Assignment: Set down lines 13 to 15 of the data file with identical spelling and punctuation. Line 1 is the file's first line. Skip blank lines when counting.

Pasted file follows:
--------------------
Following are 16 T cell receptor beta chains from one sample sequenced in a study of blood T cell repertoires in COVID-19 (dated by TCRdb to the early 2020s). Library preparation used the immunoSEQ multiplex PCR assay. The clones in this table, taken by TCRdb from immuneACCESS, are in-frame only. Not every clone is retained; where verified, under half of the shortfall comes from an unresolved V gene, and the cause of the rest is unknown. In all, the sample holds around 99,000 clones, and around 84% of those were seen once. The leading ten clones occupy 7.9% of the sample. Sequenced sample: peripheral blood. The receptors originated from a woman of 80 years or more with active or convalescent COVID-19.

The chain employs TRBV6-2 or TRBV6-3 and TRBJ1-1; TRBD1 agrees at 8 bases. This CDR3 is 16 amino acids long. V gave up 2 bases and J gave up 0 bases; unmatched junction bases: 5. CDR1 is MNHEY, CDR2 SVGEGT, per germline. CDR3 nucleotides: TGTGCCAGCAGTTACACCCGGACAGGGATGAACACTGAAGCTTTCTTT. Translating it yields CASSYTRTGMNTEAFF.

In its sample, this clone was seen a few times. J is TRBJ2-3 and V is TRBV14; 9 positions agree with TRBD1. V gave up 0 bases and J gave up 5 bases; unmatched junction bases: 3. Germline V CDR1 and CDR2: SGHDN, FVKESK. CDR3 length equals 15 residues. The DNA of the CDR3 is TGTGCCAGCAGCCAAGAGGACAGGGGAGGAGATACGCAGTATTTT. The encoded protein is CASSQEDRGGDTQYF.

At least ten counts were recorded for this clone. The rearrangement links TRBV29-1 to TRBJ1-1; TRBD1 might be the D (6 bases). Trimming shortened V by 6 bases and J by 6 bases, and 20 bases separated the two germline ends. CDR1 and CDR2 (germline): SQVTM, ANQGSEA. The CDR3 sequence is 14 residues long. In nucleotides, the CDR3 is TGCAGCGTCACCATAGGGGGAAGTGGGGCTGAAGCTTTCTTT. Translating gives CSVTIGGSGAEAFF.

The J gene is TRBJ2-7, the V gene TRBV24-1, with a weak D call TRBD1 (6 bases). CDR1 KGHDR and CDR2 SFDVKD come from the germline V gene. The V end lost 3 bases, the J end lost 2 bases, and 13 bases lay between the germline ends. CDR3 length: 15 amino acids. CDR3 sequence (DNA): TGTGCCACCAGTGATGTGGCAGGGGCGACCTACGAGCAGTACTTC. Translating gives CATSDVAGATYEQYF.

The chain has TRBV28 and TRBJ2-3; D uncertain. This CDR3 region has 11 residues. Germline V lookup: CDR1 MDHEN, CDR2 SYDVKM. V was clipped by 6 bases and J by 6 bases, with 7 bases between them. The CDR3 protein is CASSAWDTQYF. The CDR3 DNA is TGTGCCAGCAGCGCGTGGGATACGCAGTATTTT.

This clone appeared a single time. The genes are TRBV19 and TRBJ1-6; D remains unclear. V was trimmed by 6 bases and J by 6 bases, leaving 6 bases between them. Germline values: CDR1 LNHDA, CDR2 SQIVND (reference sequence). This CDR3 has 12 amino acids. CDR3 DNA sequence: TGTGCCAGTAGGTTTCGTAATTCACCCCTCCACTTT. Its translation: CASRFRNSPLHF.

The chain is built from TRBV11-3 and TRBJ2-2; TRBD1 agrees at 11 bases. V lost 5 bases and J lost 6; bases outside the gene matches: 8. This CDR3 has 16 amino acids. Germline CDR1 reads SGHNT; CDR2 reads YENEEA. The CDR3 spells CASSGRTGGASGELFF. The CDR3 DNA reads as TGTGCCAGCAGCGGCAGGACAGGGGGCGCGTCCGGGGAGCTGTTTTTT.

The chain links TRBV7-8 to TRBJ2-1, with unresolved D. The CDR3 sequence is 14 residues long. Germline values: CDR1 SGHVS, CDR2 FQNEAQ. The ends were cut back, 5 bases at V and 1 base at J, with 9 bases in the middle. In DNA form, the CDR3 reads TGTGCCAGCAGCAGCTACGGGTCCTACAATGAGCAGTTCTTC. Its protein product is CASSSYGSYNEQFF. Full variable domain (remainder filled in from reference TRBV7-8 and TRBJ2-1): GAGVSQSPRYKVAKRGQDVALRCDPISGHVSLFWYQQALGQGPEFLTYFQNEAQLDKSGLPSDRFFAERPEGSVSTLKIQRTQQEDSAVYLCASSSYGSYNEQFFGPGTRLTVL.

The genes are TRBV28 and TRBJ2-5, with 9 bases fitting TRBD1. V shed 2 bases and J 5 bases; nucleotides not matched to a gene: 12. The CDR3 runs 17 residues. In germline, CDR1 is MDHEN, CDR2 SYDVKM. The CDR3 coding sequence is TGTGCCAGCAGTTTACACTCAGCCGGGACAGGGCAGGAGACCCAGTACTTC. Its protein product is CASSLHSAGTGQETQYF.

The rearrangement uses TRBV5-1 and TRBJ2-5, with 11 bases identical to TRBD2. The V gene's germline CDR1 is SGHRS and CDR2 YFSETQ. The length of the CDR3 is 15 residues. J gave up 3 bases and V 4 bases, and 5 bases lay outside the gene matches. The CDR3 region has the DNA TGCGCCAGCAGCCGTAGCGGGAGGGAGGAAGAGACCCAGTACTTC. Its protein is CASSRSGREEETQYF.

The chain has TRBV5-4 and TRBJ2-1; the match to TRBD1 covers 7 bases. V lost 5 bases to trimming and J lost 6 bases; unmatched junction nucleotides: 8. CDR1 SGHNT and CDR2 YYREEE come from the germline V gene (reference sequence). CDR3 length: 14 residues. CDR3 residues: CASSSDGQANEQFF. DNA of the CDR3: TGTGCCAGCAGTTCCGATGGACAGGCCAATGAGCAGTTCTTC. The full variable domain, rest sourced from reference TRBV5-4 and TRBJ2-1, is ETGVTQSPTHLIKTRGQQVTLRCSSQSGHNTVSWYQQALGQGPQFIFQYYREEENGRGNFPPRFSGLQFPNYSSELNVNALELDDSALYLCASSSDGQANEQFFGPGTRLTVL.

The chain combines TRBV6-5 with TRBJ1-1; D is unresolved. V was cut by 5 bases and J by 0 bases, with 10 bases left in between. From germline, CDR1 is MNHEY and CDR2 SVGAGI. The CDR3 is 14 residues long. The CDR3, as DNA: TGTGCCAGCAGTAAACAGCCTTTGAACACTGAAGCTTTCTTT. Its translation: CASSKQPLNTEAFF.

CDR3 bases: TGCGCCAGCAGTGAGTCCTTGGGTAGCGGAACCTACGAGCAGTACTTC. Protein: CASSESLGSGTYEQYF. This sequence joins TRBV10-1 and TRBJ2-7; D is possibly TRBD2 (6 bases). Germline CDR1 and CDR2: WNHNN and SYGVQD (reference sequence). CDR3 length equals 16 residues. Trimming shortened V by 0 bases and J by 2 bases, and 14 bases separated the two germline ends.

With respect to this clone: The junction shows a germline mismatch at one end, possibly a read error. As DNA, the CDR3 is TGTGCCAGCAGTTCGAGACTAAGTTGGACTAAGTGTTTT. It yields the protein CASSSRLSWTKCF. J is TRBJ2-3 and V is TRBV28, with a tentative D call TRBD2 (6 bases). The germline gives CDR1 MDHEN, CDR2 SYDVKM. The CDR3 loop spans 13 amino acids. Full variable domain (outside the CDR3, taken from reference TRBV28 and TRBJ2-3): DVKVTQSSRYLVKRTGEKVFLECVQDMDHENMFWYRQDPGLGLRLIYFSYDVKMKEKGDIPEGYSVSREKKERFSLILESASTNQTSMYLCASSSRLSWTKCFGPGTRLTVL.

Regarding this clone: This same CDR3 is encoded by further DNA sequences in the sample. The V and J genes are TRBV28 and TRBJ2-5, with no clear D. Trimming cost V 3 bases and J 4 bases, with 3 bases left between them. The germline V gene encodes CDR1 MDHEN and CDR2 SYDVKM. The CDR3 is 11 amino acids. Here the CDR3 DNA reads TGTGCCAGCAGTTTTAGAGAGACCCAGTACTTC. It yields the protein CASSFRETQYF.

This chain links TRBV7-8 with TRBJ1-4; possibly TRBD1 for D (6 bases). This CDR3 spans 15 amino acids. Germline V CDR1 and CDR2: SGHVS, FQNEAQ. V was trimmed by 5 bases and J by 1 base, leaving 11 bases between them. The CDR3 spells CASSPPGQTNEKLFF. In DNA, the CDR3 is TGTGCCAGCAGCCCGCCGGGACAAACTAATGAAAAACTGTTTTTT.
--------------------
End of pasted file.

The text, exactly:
The chain combines TRBV6-5 with TRBJ1-1; D is unresolved. V was cut by 5 bases and J by 0 bases, with 10 bases left in between. From germline, CDR1 is MNHEY and CDR2 SVGAGI. The CDR3 is 14 residues long. The CDR3, as DNA: TGTGCCAGCAGTAAACAGCCTTTGAACACTGAAGCTTTCTTT. Its translation: CASSKQPLNTEAFF.

CDR3 bases: TGCGCCAGCAGTGAGTCCTTGGGTAGCGGAACCTACGAGCAGTACTTC. Protein: CASSESLGSGTYEQYF. This sequence joins TRBV10-1 and TRBJ2-7; D is possibly TRBD2 (6 bases). Germline CDR1 and CDR2: WNHNN and SYGVQD (reference sequence). CDR3 length equals 16 residues. Trimming shortened V by 0 bases and J by 2 bases, and 14 bases separated the two germline ends.

With respect to this clone: The junction shows a germline mismatch at one end, possibly a read error. As DNA, the CDR3 is TGTGCCAGCAGTTCGAGACTAAGTTGGACTAAGTGTTTT. It yields the protein CASSSRLSWTKCF. J is TRBJ2-3 and V is TRBV28, with a tentative D call TRBD2 (6 bases). The germline gives CDR1 MDHEN, CDR2 SYDVKM. The CDR3 loop spans 13 amino acids. Full variable domain (outside the CDR3, taken from reference TRBV28 and TRBJ2-3): DVKVTQSSRYLVKRTGEKVFLECVQDMDHENMFWYRQDPGLGLRLIYFSYDVKMKEKGDIPEGYSVSREKKERFSLILESASTNQTSMYLCASSSRLSWTKCFGPGTRLTVL.